To transform leadership, we must increase the number of women leading. So how do we do it?

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Source: Unsplash/Toa Heftiba.

Successful businesses don’t get out of bed in the morning without knowing what their goals are for that week or month, or year, and how they’re going to achieve it. Good strategic business leaders know this implicitly.

The same mindset is needed in how we achieve equality of opportunity, reward and leadership for women. We’ve known for well over a decade that more women at the leadership table leads to better outcomes. Despite this knowledge, progress on gender equity in our workplaces remains slow. We can no longer afford to go slow. 

So, how do we do it? 

Here’s a framework for building your own gender equity strategy, that focuses on how we attract, recruit, develop and retain women.  

Step 1: Attracting

Getting more women into non-traditional and leadership roles requires a targeted approach

Whether it’s to encourage more women into sectors where men traditionally outnumber women, or to boost the leadership pipeline and representation at the executive table, getting women in the door requires a multifaceted approach.

  1. Have a Gender Equity Strategy in place. When women can see an organisation has gender equity as a genuine priority, they are more likely to consider a future there. 
  2. Build your organisation’s reputation as an employer of choice for women and promote what it has to offer.
  3. Manage a variety of recruitment strategies. For exmaple, setting gender targets, training to eliminate unconscious bias, and creating placement opportunities.

Step 2: Selection 

Recruitment processes need a comprehensive overhaul

Unconscious bias trumps the best of intentions when it comes to recruiting women. Consider the following tactics to mitigate this:

  • Educate and train your managers around embedded stereotypes and assumptions;
  • Ensure women are included in selection panels;
  • Implement a standard of gender-blind resume-screening;
  • Mind your language – verbal and non verbal. Candidates will be looking for clues about your values and culture. Is it inclusive, respectful, objective or dismissive, aggressive or narrow-minded? and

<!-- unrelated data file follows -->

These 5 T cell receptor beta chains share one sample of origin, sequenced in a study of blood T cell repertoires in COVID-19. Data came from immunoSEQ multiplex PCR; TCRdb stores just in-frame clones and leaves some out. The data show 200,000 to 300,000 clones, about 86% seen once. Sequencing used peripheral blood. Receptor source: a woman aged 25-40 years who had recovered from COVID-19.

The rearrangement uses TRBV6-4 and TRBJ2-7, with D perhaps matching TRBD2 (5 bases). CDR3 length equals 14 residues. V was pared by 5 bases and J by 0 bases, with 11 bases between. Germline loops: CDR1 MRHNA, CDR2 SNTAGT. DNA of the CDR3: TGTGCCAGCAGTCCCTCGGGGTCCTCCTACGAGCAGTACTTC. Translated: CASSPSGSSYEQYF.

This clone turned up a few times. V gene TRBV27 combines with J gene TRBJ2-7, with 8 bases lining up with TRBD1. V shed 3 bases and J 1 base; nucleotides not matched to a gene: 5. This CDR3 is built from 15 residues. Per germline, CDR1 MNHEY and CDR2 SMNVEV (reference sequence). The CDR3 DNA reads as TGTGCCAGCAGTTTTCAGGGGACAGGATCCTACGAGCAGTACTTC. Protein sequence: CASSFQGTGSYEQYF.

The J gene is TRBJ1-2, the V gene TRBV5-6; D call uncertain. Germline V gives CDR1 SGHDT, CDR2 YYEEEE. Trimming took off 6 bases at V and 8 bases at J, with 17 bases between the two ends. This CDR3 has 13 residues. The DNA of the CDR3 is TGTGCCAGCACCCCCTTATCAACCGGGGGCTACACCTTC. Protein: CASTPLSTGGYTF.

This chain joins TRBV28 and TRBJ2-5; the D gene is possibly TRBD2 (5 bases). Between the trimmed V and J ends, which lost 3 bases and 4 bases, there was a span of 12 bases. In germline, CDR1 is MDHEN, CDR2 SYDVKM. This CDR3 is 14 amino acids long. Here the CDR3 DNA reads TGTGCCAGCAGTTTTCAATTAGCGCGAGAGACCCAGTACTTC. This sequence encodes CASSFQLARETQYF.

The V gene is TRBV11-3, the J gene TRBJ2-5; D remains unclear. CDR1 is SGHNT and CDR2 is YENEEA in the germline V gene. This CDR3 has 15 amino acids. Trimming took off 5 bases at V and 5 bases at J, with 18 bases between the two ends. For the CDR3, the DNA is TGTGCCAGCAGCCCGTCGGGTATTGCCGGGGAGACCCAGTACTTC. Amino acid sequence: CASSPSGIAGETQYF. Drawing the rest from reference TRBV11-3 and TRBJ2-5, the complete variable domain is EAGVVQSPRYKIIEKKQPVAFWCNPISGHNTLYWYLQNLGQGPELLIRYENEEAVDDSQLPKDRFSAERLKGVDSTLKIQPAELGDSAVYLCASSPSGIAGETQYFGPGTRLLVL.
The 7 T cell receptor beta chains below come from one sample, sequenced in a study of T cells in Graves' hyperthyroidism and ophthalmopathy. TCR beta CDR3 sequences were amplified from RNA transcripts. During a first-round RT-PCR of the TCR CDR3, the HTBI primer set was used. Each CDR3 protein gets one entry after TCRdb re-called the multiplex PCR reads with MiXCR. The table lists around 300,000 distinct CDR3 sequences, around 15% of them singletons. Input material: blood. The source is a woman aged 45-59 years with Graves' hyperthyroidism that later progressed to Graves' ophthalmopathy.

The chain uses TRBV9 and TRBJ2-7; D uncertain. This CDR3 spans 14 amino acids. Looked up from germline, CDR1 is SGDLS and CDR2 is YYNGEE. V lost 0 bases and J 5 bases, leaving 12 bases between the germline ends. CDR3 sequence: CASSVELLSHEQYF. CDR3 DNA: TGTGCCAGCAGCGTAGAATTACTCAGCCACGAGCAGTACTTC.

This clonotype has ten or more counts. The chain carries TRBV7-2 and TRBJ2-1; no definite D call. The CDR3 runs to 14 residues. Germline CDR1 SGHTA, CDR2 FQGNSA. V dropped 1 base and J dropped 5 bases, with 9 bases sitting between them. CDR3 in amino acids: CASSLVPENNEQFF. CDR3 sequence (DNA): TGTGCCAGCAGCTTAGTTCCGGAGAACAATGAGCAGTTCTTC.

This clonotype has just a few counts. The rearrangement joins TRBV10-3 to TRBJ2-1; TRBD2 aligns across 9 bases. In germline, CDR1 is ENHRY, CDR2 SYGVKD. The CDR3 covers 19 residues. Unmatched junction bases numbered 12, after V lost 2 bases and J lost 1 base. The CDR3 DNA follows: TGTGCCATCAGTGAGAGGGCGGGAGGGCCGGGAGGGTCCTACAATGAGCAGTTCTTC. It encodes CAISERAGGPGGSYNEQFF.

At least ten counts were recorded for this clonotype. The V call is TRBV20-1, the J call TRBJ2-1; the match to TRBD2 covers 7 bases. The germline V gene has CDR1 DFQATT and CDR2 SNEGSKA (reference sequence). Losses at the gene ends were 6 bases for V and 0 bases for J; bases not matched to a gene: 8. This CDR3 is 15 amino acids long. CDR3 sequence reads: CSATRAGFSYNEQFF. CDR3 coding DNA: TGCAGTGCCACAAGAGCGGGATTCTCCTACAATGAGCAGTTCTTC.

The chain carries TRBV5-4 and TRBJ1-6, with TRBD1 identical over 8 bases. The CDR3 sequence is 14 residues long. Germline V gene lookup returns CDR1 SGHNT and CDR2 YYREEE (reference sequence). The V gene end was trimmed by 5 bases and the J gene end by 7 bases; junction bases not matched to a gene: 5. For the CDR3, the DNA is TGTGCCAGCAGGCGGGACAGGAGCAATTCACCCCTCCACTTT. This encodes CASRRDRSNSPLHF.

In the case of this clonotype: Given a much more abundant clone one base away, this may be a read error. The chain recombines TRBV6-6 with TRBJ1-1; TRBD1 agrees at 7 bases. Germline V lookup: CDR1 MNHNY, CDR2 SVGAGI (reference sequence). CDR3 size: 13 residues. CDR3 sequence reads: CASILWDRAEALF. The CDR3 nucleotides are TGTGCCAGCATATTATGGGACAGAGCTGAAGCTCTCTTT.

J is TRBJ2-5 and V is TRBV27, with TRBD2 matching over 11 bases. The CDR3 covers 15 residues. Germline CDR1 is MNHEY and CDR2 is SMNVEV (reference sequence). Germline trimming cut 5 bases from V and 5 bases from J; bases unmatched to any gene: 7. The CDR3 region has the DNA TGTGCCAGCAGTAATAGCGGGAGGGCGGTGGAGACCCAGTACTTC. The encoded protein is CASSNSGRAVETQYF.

• Are women consistently unsuccessful in selection processes, or not accepting job offers? Review what factors are at play, including asking candidates for feedback. 

Step 3: Development

Career and leadership development for women is key

Supporting the development of women, particularly into leadership roles, is crucial to redressing imbalances of representation.

In terms of foundational structures, we’re talking about: 

  • A leadership competency framework that outlines the capabilities that will drive success; 
  • An objective and standardised evaluation and assessment process for leadership candidates; 
  • Setting gender targets, underpinned by plans of action to meet those targets; and
  • Leadership development that looks beyond senior levels and accelerates women in the emerging phases of their career.

In terms of process, it’s about making development opportunities more inclusive and accessible, including:

  • Consideration of timing, mode and location of training; 
  • Providing support around family commitments; 
  • Encouraging and supporting internal and external networking for women; and
  • Training leaders to dismantle stereotypes about the work women can do.

Step 4: Retention

Foster an inclusive culture that engages, supports and empowers 

Attracting and recruiting women are clearly important steps to achieving gender equity, but it’s equally important that those women choose to stay. Consider how you are monitoring for levels of engagement in your business:

  • Do women feel empowered to contribute? 
  • Are women equitably rewarded, see real opportunities for advancement, and feel engaged with the organisation?
  • Is there an inclusive culture, where diversity is truly valued and supported, and where people feel like they belong?
  • Are you, as a business leader, modelling the culture that effectively embodies these principles?. 

Fostering an inclusive culture – one that recognises all the layers of identity that constitute the lived experience — is key to the success of any gender equity strategy. After all, people who feel they belong, are more likely to stay with an organisation and be able to contribute their best.

This is an extract from the whitepaper ‘Transforming Leadership – The art of increasing the number of women leading’ published by Dattner Group. You can download the full document at Dattner Group – Transforming Leadership.


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